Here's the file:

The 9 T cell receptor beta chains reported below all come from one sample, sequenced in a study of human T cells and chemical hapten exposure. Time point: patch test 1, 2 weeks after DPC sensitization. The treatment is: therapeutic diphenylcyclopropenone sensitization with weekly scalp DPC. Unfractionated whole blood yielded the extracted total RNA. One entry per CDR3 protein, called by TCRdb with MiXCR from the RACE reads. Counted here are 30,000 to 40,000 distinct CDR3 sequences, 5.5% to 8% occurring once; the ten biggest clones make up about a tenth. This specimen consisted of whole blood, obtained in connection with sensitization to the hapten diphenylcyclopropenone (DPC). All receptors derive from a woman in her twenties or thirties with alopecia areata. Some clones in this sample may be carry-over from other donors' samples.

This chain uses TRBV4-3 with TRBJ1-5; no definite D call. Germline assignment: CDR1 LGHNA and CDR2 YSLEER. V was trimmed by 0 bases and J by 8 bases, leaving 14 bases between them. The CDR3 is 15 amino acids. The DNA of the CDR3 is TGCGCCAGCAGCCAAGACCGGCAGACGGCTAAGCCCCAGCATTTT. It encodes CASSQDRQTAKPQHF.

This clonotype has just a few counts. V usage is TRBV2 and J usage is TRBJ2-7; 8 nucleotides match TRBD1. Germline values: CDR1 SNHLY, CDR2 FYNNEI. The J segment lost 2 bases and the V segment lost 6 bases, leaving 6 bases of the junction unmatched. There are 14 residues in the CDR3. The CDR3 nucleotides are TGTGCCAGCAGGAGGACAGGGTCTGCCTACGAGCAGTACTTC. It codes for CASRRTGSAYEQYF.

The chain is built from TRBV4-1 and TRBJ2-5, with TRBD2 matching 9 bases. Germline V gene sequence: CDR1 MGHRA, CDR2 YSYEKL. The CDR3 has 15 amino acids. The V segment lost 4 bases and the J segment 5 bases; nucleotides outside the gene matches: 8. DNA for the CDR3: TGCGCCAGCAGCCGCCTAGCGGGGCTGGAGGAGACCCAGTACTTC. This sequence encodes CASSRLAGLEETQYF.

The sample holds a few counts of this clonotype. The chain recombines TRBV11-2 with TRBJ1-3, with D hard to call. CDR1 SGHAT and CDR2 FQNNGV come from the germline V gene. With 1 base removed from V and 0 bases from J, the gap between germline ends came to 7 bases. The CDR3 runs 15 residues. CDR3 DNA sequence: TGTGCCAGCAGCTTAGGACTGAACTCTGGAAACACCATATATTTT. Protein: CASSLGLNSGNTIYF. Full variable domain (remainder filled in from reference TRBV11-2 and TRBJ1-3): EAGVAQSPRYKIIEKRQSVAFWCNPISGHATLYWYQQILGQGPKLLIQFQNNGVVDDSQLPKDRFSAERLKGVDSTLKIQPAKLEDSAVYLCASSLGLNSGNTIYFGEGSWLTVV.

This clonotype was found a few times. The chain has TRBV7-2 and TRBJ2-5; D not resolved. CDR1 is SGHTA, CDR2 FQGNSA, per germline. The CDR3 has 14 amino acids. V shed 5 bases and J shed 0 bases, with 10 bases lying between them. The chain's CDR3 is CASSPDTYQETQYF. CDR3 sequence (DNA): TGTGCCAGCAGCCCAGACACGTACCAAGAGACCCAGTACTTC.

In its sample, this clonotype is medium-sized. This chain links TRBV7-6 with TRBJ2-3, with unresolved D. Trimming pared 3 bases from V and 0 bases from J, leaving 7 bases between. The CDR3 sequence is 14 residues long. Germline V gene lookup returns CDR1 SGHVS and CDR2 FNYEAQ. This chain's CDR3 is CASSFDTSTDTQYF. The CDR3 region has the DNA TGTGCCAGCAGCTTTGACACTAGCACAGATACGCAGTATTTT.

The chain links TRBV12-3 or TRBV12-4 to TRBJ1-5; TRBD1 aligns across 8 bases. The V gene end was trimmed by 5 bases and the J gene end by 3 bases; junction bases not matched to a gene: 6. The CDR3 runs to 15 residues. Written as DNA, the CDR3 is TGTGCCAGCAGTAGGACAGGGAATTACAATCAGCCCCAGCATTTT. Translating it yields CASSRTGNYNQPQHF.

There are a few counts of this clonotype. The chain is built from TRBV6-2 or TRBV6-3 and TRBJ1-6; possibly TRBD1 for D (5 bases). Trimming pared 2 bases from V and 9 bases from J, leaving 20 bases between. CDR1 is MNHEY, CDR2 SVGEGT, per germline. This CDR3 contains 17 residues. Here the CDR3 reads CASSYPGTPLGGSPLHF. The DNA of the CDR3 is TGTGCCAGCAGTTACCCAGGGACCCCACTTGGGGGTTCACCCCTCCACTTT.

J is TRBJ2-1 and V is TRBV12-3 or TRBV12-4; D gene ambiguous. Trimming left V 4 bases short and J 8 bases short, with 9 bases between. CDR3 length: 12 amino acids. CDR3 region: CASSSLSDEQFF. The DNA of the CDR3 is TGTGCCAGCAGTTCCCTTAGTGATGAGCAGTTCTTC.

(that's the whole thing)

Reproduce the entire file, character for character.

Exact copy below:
The 9 T cell receptor beta chains reported below all come from one sample, sequenced in a study of human T cells and chemical hapten exposure. Time point: patch test 1, 2 weeks after DPC sensitization. The treatment is: therapeutic diphenylcyclopropenone sensitization with weekly scalp DPC. Unfractionated whole blood yielded the extracted total RNA. One entry per CDR3 protein, called by TCRdb with MiXCR from the RACE reads. Counted here are 30,000 to 40,000 distinct CDR3 sequences, 5.5% to 8% occurring once; the ten biggest clones make up about a tenth. This specimen consisted of whole blood, obtained in connection with sensitization to the hapten diphenylcyclopropenone (DPC). All receptors derive from a woman in her twenties or thirties with alopecia areata. Some clones in this sample may be carry-over from other donors' samples.

This chain uses TRBV4-3 with TRBJ1-5; no definite D call. Germline assignment: CDR1 LGHNA and CDR2 YSLEER. V was trimmed by 0 bases and J by 8 bases, leaving 14 bases between them. The CDR3 is 15 amino acids. The DNA of the CDR3 is TGCGCCAGCAGCCAAGACCGGCAGACGGCTAAGCCCCAGCATTTT. It encodes CASSQDRQTAKPQHF.

This clonotype has just a few counts. V usage is TRBV2 and J usage is TRBJ2-7; 8 nucleotides match TRBD1. Germline values: CDR1 SNHLY, CDR2 FYNNEI. The J segment lost 2 bases and the V segment lost 6 bases, leaving 6 bases of the junction unmatched. There are 14 residues in the CDR3. The CDR3 nucleotides are TGTGCCAGCAGGAGGACAGGGTCTGCCTACGAGCAGTACTTC. It codes for CASRRTGSAYEQYF.

The chain is built from TRBV4-1 and TRBJ2-5, with TRBD2 matching 9 bases. Germline V gene sequence: CDR1 MGHRA, CDR2 YSYEKL. The CDR3 has 15 amino acids. The V segment lost 4 bases and the J segment 5 bases; nucleotides outside the gene matches: 8. DNA for the CDR3: TGCGCCAGCAGCCGCCTAGCGGGGCTGGAGGAGACCCAGTACTTC. This sequence encodes CASSRLAGLEETQYF.

The sample holds a few counts of this clonotype. The chain recombines TRBV11-2 with TRBJ1-3, with D hard to call. CDR1 SGHAT and CDR2 FQNNGV come from the germline V gene. With 1 base removed from V and 0 bases from J, the gap between germline ends came to 7 bases. The CDR3 runs 15 residues. CDR3 DNA sequence: TGTGCCAGCAGCTTAGGACTGAACTCTGGAAACACCATATATTTT. Protein: CASSLGLNSGNTIYF. Full variable domain (remainder filled in from reference TRBV11-2 and TRBJ1-3): EAGVAQSPRYKIIEKRQSVAFWCNPISGHATLYWYQQILGQGPKLLIQFQNNGVVDDSQLPKDRFSAERLKGVDSTLKIQPAKLEDSAVYLCASSLGLNSGNTIYFGEGSWLTVV.

This clonotype was found a few times. The chain has TRBV7-2 and TRBJ2-5; D not resolved. CDR1 is SGHTA, CDR2 FQGNSA, per germline. The CDR3 has 14 amino acids. V shed 5 bases and J shed 0 bases, with 10 bases lying between them. The chain's CDR3 is CASSPDTYQETQYF. CDR3 sequence (DNA): TGTGCCAGCAGCCCAGACACGTACCAAGAGACCCAGTACTTC.

In its sample, this clonotype is medium-sized. This chain links TRBV7-6 with TRBJ2-3, with unresolved D. Trimming pared 3 bases from V and 0 bases from J, leaving 7 bases between. The CDR3 sequence is 14 residues long. Germline V gene lookup returns CDR1 SGHVS and CDR2 FNYEAQ. This chain's CDR3 is CASSFDTSTDTQYF. The CDR3 region has the DNA TGTGCCAGCAGCTTTGACACTAGCACAGATACGCAGTATTTT.

The chain links TRBV12-3 or TRBV12-4 to TRBJ1-5; TRBD1 aligns across 8 bases. The V gene end was trimmed by 5 bases and the J gene end by 3 bases; junction bases not matched to a gene: 6. The CDR3 runs to 15 residues. Written as DNA, the CDR3 is TGTGCCAGCAGTAGGACAGGGAATTACAATCAGCCCCAGCATTTT. Translating it yields CASSRTGNYNQPQHF.

There are a few counts of this clonotype. The chain is built from TRBV6-2 or TRBV6-3 and TRBJ1-6; possibly TRBD1 for D (5 bases). Trimming pared 2 bases from V and 9 bases from J, leaving 20 bases between. CDR1 is MNHEY, CDR2 SVGEGT, per germline. This CDR3 contains 17 residues. Here the CDR3 reads CASSYPGTPLGGSPLHF. The DNA of the CDR3 is TGTGCCAGCAGTTACCCAGGGACCCCACTTGGGGGTTCACCCCTCCACTTT.

J is TRBJ2-1 and V is TRBV12-3 or TRBV12-4; D gene ambiguous. Trimming left V 4 bases short and J 8 bases short, with 9 bases between. CDR3 length: 12 amino acids. CDR3 region: CASSSLSDEQFF. The DNA of the CDR3 is TGTGCCAGCAGTTCCCTTAGTGATGAGCAGTTCTTC.